Spark Overview & Installation

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As part of this section, we will see how to set up Spark components while exploring some of the key concepts of this very important service.

There are 2 versions of Spark, we will see how to setup both Spark 1.6 as well as Spark 2.3. However to setup Spark 2.3, we need to use CDS which is possible using Parcels. We will see how to convert our cluster to Parcels before setting up Spark 2.3.

  • Setup and Validate Spark 1.6.x
  • Review Important Properties
  • Spark Execution Life Cycle
  • Convert Cluster to Parcels
  • Setup Spark 2.3.x
  • Run Spark Jobs – Spark 2.3.x

Cluster Topology

We are setting up the cluster on 7+1 nodes. We start with 7 nodes and then we will add one more node later.

  • Gateway(s) and Management Service
    • bigdataserver-1
  • Masters
    • bigdataserver-2
      • Zookeeper
      • Active/Standby Namenode
    • bigdataserver-3
      • Zookeeper
      • Active/Standby Namenode
      • Active/Standby Resource Manager
    • bigdataserver-4
      • Zookeeper
      • Active/Standby Resource Manager
      • Job History Server
      • Spark History Server
  • Slaves or Worker Nodes
    • bigdataserver-5 – Datanode, Node Manager
    • bigdataserver-6 – Datanode, Node Manager
    • bigdataserver-7 – Datanode, Node Manager

Learning Process

We will follow the same standard process to learn while adding any software-based service.

  • Downloading and Installing – Even though we have setup softwares already using Packages, it is not good enough to setup Spark 2. With Cloudera Distribution we need to use Parcels to setup Spark 2. Hence we will see how to migrate cluster from Packages to Parcels.
  • Configuration – we need to understand architecture and plan for the configuration.
    • Architecture – Uses HDFS for File System and YARN for Resource Management.
    • Components – Spark Job History Server
    • Configuration Files
      • Spark 1.6.x: /etc/spark/conf
      • Spark 2.3.x: /etc/spark2/conf
    • With cloudera the location is a bit different and we will see it after setting up the service.
  • Service logs/var/log/spark
  • Service Data – Spark is distributed Computing Framework and it can use any File System that is supported by HDFS APIs (such as HDFS, AWS s3 etc)

Setup and Validate Spark 1.6.x

Even though Cloudera support both Spark 1.6.x as well as Spark 2.3.x, we can only setup Spark 1.6.x with Packages.

  • Go to the Cloudera Manager Dashboard
  • Click on Add Service in drop down of the cluster
  • Choose Spark 1.6.x (don’t choose Stand Alone)
  • We will be using bigdataserver-4 as Spark Job History Server.
  • Review properties and complete the setup process.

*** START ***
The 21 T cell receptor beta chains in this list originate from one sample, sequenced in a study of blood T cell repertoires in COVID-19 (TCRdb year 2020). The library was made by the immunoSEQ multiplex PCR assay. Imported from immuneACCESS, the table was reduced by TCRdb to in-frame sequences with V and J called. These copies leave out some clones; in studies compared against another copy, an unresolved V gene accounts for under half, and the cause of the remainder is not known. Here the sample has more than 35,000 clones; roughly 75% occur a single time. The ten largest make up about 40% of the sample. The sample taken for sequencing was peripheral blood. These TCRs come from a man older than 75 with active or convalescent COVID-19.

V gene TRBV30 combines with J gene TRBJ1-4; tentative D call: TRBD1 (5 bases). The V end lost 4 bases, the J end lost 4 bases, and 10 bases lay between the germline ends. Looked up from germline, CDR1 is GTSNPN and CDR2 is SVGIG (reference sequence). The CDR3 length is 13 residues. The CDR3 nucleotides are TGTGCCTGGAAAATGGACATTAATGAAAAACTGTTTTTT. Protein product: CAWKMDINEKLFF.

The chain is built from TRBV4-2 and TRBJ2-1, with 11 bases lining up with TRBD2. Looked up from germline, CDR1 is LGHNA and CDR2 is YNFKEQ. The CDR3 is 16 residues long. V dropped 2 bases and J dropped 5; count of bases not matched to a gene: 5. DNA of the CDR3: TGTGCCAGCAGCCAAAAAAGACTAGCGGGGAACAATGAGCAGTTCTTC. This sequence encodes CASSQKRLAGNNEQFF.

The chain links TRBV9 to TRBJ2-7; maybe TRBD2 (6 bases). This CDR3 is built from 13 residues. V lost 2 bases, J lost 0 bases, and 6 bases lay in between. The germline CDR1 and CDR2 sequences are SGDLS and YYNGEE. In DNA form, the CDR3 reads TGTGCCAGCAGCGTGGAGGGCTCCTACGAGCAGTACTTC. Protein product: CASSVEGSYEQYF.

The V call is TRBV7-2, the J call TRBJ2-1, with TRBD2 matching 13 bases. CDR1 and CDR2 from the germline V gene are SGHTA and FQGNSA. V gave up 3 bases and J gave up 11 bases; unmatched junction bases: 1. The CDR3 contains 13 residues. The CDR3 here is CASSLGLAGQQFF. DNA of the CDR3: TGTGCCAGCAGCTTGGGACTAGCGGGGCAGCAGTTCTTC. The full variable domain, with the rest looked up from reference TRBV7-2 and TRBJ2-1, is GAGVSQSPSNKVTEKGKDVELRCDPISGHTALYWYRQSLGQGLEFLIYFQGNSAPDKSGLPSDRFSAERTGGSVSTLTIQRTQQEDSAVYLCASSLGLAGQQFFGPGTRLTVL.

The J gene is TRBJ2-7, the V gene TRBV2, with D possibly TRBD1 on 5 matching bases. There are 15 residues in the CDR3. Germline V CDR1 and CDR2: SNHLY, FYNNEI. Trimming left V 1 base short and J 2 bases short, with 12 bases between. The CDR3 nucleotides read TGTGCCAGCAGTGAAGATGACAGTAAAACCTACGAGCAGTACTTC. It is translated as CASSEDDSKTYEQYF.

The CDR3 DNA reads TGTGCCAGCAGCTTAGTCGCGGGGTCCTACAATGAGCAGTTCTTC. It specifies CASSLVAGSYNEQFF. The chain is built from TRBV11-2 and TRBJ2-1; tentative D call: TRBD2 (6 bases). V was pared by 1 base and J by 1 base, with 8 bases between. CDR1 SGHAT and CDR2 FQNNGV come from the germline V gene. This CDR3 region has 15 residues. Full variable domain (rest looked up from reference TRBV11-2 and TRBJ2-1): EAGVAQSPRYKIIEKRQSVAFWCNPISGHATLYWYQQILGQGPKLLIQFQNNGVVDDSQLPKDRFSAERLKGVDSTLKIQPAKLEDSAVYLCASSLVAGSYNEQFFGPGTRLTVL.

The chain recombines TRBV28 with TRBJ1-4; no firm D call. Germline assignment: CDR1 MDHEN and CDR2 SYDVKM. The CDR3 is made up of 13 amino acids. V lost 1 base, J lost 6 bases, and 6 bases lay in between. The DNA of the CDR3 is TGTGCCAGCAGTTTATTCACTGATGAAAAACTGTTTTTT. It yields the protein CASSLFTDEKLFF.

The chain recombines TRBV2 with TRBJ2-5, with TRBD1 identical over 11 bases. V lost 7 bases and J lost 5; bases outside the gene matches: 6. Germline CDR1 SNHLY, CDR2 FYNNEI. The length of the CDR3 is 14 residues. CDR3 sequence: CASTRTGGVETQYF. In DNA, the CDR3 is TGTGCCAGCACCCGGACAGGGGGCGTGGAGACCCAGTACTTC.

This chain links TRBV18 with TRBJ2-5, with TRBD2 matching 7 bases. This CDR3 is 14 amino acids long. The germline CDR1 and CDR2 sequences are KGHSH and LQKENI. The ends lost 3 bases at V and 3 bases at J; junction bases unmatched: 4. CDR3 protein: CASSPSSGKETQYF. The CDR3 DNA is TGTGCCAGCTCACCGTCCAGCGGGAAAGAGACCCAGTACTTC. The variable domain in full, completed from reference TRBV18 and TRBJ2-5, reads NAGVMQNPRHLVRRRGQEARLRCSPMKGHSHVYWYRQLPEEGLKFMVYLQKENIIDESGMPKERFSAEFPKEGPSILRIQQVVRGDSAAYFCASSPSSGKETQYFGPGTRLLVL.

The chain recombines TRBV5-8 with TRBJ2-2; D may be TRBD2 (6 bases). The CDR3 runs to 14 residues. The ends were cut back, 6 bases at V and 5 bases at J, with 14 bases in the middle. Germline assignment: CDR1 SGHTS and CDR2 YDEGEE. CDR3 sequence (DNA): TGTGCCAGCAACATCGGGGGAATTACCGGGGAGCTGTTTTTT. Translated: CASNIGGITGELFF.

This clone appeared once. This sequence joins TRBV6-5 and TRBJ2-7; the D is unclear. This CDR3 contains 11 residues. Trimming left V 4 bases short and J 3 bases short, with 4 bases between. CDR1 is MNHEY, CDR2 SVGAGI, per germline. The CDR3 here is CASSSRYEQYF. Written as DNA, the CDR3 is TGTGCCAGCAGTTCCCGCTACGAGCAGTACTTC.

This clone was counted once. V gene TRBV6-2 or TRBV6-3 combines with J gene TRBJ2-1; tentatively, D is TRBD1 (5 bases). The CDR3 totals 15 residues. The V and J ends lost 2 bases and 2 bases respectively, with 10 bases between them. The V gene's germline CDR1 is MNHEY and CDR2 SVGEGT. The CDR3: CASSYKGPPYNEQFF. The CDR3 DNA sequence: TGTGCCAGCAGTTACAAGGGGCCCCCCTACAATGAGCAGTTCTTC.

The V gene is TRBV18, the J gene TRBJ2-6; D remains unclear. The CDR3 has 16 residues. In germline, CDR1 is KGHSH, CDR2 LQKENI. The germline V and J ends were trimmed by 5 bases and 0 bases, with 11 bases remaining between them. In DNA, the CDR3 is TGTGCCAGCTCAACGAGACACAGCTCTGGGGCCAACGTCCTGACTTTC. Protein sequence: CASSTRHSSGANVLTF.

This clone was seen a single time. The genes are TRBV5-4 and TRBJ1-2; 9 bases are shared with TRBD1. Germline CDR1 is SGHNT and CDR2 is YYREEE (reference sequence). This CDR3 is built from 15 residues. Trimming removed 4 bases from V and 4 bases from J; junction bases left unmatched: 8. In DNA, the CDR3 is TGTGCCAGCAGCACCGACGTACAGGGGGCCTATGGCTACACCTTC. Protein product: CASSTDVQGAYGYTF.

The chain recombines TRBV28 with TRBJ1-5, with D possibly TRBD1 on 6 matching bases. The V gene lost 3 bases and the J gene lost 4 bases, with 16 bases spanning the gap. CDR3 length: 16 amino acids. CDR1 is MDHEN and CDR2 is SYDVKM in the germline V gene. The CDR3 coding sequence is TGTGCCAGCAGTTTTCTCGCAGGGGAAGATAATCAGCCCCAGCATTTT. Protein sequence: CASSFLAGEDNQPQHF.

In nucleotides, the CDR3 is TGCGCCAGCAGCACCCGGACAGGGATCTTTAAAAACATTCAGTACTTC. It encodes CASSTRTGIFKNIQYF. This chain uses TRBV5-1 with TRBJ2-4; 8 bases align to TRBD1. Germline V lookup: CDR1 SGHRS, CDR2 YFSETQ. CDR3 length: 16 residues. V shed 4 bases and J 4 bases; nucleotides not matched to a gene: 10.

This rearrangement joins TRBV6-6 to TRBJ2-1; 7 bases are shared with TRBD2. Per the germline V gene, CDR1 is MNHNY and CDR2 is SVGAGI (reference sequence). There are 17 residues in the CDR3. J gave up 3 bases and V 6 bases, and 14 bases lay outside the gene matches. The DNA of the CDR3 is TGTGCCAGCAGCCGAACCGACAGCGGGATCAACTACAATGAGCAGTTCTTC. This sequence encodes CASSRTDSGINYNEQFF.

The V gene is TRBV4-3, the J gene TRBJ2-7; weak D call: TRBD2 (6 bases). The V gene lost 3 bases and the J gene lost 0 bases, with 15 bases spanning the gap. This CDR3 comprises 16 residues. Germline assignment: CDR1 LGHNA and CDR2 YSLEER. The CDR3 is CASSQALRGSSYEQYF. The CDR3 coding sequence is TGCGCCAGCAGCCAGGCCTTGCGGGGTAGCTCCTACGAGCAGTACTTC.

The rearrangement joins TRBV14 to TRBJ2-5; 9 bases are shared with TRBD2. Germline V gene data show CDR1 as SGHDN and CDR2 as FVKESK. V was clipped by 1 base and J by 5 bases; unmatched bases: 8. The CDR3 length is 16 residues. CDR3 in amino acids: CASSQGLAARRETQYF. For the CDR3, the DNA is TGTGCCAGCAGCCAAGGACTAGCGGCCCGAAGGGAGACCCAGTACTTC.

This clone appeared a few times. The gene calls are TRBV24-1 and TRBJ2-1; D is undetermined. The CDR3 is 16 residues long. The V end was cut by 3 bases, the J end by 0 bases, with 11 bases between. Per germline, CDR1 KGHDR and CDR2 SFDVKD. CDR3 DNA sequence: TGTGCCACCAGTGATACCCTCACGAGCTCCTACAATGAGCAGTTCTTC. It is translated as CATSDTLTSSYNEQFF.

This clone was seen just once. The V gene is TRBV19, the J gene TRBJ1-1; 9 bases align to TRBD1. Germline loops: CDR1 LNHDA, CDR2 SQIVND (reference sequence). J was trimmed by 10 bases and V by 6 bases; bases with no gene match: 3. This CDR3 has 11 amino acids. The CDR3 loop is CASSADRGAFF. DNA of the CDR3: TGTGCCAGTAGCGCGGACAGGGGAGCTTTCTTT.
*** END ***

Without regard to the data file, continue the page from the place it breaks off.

Spark is Distributed Computing Engine which uses File Systems supported by HDFS APIs for storage and YARN or Mesos for Resource Management. With distributions like Cloudera we can only configure with YARN.

Run Spark Jobs – Spark 1.6.x

Spark provides APIs as well as Framework for distributed processing.

  • Developers take care of developing Spark based applications using Scala or Python or Java.
  • When code is released, it is the responsibility of Developers to provide run guide for their applications.
  • As part of Spark setup we get examples and they can be submitted using spark-submit command. Let us review some of the arguments we can pass using spark-submit to control the run time behavior of Spark Application.
  • We can also launch Scala REPL with Spark dependencies using spark-shell and Python CLI with Spark dependencies using pyspark
  • After running the jobs let us also review UI to monitor either running or completed jobs.
  • Here Spark is integrated with YARN and hence Spark Job or Application is nothing but YARN Application.

Review Important Properties

Let us review some of the important properties of Spark.

  • Like Map Reduce, Spark will create containers to process data.
  • These containers are called as Executors
  • When it comes to Map Reduce – Map Tasks are based on number of blocks of underlying file, where as with Spark it will create containers based up on allocations configured.
  • There are 2 types of allocation – static and dynamic.
  • In Plain Vanilla Spark, by default allocation is done using static.
  • As part of Cloudera Distribution, allocation is dynamic.
  • Let us review the properties related to executors as well as allocation for the Spark Applications. Using command prompt we can check for spark-env.sh and spark-defaults.conf under /etc/spark/conf
  • spark-env.sh is shell script to set environment variables where as spark-defaults.conf is properties file which control the run time behavior of Spark Jobs.
  • Unlike Hadoop configuration files Spark configuration files are not xml files, they are standard properties files where properties are defined as key value pairs.
  • Key and Value are separated by “=”.
  • Memory Settings are primarily under spark-env.sh.

Spark Execution Life Cycle

Let us understand the Execution Life Cycle of Spark. You can review this using Spark Official Documentation.